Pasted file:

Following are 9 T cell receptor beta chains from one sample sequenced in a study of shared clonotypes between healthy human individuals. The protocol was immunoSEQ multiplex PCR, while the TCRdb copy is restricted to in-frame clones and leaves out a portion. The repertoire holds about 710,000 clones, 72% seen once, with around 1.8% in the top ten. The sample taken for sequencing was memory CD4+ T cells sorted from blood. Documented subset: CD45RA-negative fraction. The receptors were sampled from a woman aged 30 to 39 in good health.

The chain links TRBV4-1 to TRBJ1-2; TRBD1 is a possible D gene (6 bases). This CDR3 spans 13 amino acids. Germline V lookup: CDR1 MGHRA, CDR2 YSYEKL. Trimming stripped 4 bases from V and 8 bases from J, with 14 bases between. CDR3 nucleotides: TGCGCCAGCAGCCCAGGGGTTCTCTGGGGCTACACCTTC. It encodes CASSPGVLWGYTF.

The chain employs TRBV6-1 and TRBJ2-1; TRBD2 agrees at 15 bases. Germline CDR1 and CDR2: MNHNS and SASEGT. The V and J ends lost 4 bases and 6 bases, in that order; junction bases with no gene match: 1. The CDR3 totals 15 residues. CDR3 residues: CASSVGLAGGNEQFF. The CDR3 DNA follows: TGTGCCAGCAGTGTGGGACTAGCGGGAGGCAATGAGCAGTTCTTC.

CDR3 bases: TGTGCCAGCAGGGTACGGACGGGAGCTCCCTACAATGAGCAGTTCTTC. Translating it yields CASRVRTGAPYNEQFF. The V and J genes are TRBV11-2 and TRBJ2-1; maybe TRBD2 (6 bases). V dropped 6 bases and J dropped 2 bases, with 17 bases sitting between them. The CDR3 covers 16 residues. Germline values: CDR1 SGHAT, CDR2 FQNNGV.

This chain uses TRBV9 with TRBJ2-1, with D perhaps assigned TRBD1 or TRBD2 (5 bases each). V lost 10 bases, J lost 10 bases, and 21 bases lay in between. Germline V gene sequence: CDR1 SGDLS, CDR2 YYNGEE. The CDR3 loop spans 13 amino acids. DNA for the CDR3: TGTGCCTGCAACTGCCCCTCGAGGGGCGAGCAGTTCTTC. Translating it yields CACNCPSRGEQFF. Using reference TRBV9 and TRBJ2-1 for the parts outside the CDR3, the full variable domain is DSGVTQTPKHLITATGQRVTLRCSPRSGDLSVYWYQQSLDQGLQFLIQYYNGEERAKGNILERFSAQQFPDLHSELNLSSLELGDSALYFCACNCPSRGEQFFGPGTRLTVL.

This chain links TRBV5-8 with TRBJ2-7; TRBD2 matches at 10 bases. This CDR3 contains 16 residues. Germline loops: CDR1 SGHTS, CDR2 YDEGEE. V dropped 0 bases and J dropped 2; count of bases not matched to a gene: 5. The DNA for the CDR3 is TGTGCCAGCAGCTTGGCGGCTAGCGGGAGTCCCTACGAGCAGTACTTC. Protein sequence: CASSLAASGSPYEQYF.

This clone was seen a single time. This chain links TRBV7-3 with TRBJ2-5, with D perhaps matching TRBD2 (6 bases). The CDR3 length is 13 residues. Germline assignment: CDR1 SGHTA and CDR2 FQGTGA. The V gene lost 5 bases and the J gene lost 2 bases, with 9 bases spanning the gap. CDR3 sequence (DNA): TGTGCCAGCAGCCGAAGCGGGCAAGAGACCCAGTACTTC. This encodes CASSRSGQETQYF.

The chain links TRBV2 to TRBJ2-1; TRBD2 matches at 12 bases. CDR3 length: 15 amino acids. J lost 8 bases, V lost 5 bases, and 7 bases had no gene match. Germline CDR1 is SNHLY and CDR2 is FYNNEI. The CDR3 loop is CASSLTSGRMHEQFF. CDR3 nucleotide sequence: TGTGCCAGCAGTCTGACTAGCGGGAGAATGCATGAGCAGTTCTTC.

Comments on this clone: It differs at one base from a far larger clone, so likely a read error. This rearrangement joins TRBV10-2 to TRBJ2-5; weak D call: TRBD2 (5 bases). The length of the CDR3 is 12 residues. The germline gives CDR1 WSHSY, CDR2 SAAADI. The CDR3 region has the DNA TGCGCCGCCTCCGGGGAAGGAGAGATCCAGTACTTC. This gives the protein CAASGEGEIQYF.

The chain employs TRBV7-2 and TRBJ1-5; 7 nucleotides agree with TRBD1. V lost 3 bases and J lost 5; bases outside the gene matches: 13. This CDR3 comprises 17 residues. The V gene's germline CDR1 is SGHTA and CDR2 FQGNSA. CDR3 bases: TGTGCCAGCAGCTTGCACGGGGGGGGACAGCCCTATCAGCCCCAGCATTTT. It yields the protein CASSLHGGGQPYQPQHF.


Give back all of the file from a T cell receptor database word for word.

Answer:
Following are 9 T cell receptor beta chains from one sample sequenced in a study of shared clonotypes between healthy human individuals. The protocol was immunoSEQ multiplex PCR, while the TCRdb copy is restricted to in-frame clones and leaves out a portion. The repertoire holds about 710,000 clones, 72% seen once, with around 1.8% in the top ten. The sample taken for sequencing was memory CD4+ T cells sorted from blood. Documented subset: CD45RA-negative fraction. The receptors were sampled from a woman aged 30 to 39 in good health.

The chain links TRBV4-1 to TRBJ1-2; TRBD1 is a possible D gene (6 bases). This CDR3 spans 13 amino acids. Germline V lookup: CDR1 MGHRA, CDR2 YSYEKL. Trimming stripped 4 bases from V and 8 bases from J, with 14 bases between. CDR3 nucleotides: TGCGCCAGCAGCCCAGGGGTTCTCTGGGGCTACACCTTC. It encodes CASSPGVLWGYTF.

The chain employs TRBV6-1 and TRBJ2-1; TRBD2 agrees at 15 bases. Germline CDR1 and CDR2: MNHNS and SASEGT. The V and J ends lost 4 bases and 6 bases, in that order; junction bases with no gene match: 1. The CDR3 totals 15 residues. CDR3 residues: CASSVGLAGGNEQFF. The CDR3 DNA follows: TGTGCCAGCAGTGTGGGACTAGCGGGAGGCAATGAGCAGTTCTTC.

CDR3 bases: TGTGCCAGCAGGGTACGGACGGGAGCTCCCTACAATGAGCAGTTCTTC. Translating it yields CASRVRTGAPYNEQFF. The V and J genes are TRBV11-2 and TRBJ2-1; maybe TRBD2 (6 bases). V dropped 6 bases and J dropped 2 bases, with 17 bases sitting between them. The CDR3 covers 16 residues. Germline values: CDR1 SGHAT, CDR2 FQNNGV.

This chain uses TRBV9 with TRBJ2-1, with D perhaps assigned TRBD1 or TRBD2 (5 bases each). V lost 10 bases, J lost 10 bases, and 21 bases lay in between. Germline V gene sequence: CDR1 SGDLS, CDR2 YYNGEE. The CDR3 loop spans 13 amino acids. DNA for the CDR3: TGTGCCTGCAACTGCCCCTCGAGGGGCGAGCAGTTCTTC. Translating it yields CACNCPSRGEQFF. Using reference TRBV9 and TRBJ2-1 for the parts outside the CDR3, the full variable domain is DSGVTQTPKHLITATGQRVTLRCSPRSGDLSVYWYQQSLDQGLQFLIQYYNGEERAKGNILERFSAQQFPDLHSELNLSSLELGDSALYFCACNCPSRGEQFFGPGTRLTVL.

This chain links TRBV5-8 with TRBJ2-7; TRBD2 matches at 10 bases. This CDR3 contains 16 residues. Germline loops: CDR1 SGHTS, CDR2 YDEGEE. V dropped 0 bases and J dropped 2; count of bases not matched to a gene: 5. The DNA for the CDR3 is TGTGCCAGCAGCTTGGCGGCTAGCGGGAGTCCCTACGAGCAGTACTTC. Protein sequence: CASSLAASGSPYEQYF.

This clone was seen a single time. This chain links TRBV7-3 with TRBJ2-5, with D perhaps matching TRBD2 (6 bases). The CDR3 length is 13 residues. Germline assignment: CDR1 SGHTA and CDR2 FQGTGA. The V gene lost 5 bases and the J gene lost 2 bases, with 9 bases spanning the gap. CDR3 sequence (DNA): TGTGCCAGCAGCCGAAGCGGGCAAGAGACCCAGTACTTC. This encodes CASSRSGQETQYF.

The chain links TRBV2 to TRBJ2-1; TRBD2 matches at 12 bases. CDR3 length: 15 amino acids. J lost 8 bases, V lost 5 bases, and 7 bases had no gene match. Germline CDR1 is SNHLY and CDR2 is FYNNEI. The CDR3 loop is CASSLTSGRMHEQFF. CDR3 nucleotide sequence: TGTGCCAGCAGTCTGACTAGCGGGAGAATGCATGAGCAGTTCTTC.

Comments on this clone: It differs at one base from a far larger clone, so likely a read error. This rearrangement joins TRBV10-2 to TRBJ2-5; weak D call: TRBD2 (5 bases). The length of the CDR3 is 12 residues. The germline gives CDR1 WSHSY, CDR2 SAAADI. The CDR3 region has the DNA TGCGCCGCCTCCGGGGAAGGAGAGATCCAGTACTTC. This gives the protein CAASGEGEIQYF.

The chain employs TRBV7-2 and TRBJ1-5; 7 nucleotides agree with TRBD1. V lost 3 bases and J lost 5; bases outside the gene matches: 13. This CDR3 comprises 17 residues. The V gene's germline CDR1 is SGHTA and CDR2 FQGNSA. CDR3 bases: TGTGCCAGCAGCTTGCACGGGGGGGGACAGCCCTATCAGCCCCAGCATTTT. It yields the protein CASSLHGGGQPYQPQHF.